The alt attribute, or other means of providing a text alternative, is missing.

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Rule ID:
User Impact:


Images that convey content MUST have programmatically-discernible alternative text.


People who are blind cannot see images on a page. In order to give people who cannot see an image access to the information conveyed by the image, it must have a text alternative. The text alternative must describe the information or function represented by the image. Screen readers can then use the alternative text to convey that information to the screen reader user.

For informative images — images that convey information — the alternative text must communicate the intent, purpose, or meaning of the image in a way that serves as a true alternative for the image. For complex informative images, the alternative text must communicate the purpose and the location of an extended description of the information in the image.

For actionable or functional images — such as links or buttons — the alternative text must describe the destination, purpose, or function of the image — not necessarily the image itself. For example, the alternative text for an image that is a link or a button will describe the link destination or the button function, not the shape or other visual characteristics of the image.

Buttons (<button>, <input type="button">, or <input type="image">) and controls must have an alt attribute that describes the function of the input. The alternative text should describe what the button will do when selected, such as "Search," "Submit," "Register," "Place your order," etc.

Code Examples

Good Examples

Image that functions as a link (alt text should serve as the label for the link destination):

<a href="index.html"><img src="ABCD-logo.png" alt="ABCD Home"></a>
    <h4>Images that convey information (alt text should describe the image):</h4>
    <pre><code>&lt;img src="sunset.jpg" alt="The sun setting over the Pacific Ocean, with a silhouette of a flying seagull in the foreground"&gt;</code></pre>
    <pre><code>&lt;p&gt;Have a great day &lt;span class="fonticon smiley" role="img" aria-label="Smiley face"&gt;&lt;/span&gt;&lt;/p&gt;</code></pre>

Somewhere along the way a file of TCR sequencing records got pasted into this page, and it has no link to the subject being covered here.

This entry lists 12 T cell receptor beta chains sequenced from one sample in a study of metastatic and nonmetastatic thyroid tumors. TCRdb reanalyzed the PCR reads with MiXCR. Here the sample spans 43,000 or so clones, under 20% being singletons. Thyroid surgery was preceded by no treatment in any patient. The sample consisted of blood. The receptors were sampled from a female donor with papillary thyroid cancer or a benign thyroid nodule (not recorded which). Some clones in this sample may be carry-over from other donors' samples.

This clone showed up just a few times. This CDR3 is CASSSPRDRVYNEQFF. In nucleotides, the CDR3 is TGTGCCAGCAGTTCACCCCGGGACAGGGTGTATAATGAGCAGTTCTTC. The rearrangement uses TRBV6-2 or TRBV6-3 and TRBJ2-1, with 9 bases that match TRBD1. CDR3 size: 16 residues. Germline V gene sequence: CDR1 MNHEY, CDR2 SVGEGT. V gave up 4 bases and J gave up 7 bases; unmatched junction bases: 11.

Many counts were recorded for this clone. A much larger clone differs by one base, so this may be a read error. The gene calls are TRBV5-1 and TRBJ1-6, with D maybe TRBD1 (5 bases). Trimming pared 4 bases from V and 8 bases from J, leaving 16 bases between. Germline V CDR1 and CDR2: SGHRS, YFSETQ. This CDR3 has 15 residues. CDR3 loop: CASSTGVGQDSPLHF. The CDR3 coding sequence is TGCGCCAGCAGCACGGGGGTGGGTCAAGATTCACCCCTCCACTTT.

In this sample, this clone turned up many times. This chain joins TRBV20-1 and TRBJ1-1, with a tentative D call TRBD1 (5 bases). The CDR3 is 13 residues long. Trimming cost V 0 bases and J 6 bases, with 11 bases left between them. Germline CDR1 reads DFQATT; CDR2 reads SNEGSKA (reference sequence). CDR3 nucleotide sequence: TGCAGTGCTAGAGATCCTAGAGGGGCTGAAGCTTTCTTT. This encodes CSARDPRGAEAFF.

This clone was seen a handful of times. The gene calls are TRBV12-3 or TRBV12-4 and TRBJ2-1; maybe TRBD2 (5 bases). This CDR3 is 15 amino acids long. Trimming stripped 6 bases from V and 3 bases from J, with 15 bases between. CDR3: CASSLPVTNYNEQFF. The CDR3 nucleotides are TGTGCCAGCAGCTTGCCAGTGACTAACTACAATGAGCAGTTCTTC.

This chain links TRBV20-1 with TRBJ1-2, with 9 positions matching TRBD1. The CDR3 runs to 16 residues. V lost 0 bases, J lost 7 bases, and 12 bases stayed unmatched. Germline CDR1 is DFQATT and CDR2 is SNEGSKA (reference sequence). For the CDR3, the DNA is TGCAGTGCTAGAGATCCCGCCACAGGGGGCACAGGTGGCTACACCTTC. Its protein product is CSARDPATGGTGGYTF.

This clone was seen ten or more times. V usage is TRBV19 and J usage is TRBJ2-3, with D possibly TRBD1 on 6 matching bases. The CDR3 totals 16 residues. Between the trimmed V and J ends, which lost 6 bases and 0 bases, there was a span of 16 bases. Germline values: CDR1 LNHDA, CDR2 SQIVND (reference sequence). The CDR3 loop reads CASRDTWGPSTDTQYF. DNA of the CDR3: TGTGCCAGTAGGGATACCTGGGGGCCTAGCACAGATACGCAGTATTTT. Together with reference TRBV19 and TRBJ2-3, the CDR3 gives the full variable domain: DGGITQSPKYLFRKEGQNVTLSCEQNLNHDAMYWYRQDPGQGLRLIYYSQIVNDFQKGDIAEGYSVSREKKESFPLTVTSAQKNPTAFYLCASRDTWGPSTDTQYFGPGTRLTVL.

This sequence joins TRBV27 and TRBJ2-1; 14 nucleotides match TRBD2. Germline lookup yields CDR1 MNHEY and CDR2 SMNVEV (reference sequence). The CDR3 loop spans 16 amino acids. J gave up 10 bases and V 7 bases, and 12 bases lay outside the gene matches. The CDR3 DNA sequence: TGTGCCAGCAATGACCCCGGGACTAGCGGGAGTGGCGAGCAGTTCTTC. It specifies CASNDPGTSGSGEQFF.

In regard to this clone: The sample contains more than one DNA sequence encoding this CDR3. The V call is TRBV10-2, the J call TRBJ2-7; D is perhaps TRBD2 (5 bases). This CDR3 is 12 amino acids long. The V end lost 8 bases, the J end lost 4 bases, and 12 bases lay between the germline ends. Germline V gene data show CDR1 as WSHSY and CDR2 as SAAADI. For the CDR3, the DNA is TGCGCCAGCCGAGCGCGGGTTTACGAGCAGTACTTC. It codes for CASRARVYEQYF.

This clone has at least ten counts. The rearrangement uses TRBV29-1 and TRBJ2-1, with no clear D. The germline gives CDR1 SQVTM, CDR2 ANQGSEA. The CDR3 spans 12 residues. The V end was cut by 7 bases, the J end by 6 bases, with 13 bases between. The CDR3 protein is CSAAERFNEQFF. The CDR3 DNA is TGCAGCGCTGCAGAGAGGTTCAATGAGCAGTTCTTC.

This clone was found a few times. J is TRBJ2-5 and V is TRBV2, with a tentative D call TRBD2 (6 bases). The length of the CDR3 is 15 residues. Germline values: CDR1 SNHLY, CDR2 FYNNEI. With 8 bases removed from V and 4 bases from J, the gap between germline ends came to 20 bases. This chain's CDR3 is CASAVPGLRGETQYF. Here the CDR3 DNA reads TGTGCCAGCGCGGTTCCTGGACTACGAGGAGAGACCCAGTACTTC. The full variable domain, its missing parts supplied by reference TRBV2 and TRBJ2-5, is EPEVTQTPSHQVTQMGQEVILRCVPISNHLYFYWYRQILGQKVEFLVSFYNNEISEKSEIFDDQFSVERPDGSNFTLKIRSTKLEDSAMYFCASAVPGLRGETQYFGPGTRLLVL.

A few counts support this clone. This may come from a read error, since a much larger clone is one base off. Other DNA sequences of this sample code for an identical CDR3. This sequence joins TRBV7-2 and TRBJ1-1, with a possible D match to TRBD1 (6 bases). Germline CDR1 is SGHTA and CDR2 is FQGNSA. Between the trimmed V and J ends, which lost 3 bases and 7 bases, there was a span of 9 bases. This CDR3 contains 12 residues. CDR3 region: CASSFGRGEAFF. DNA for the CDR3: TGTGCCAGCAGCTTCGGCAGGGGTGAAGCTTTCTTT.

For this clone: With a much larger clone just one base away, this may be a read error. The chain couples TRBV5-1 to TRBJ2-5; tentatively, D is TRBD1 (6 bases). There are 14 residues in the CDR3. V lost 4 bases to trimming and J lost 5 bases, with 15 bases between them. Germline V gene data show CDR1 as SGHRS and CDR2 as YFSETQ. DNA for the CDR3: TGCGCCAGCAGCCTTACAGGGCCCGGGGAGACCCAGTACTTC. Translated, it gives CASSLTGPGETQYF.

<p>Note: non-semantic elements cannot receive an aria-label. Elements such as &lt;span&gt; and &lt;div&gt; do not have a semantic meaning, because they could contain many types of content. Non-semantic elements must have a role (role="img" in this case) to receive an aria-label.</p>
    <h4>Image as a button (alt text should label the purpose or function of the button):</h4>
    <pre><code>&lt;input type="image" src="magnify.png" alt="Search"&gt;</code></pre>

Failure Example:

<h4>Image of a sewing machine without alt text (screen reader will read filename):</h4>
<pre><code>&lt;img src="sewmach2.jpg" width="686" height="518"&gt;</code></pre>

How To Fix

To fix this issue, use one of the following methods:

  • Use the alt attribute on <img> and <input type="image"> elements.
  • Use the aria-label attribute when the alt attribute is unavailable (such as on a background image).
    It is important to note that elements like <span> and <div> are not semantic elements because they could contain many types of content. To give an aria-label attribute to a non-semantic element, you must also give it a role, e.g. role="img".
  • Give images in buttons alt text that conveys the button's function.
  • Give images in links alt text that conveys the link destination.
  • Give informative images alt text that describes the image.
  • Ask yourself, "If I couldn't see this image, would the alt text give me the information I need?"

Don't do this

  • Assume the user can see the image.
  • Write excessive alt text. It is recommended not to exceed about 250 characters.
  • Only describe the visual information of an image that has a destination or function.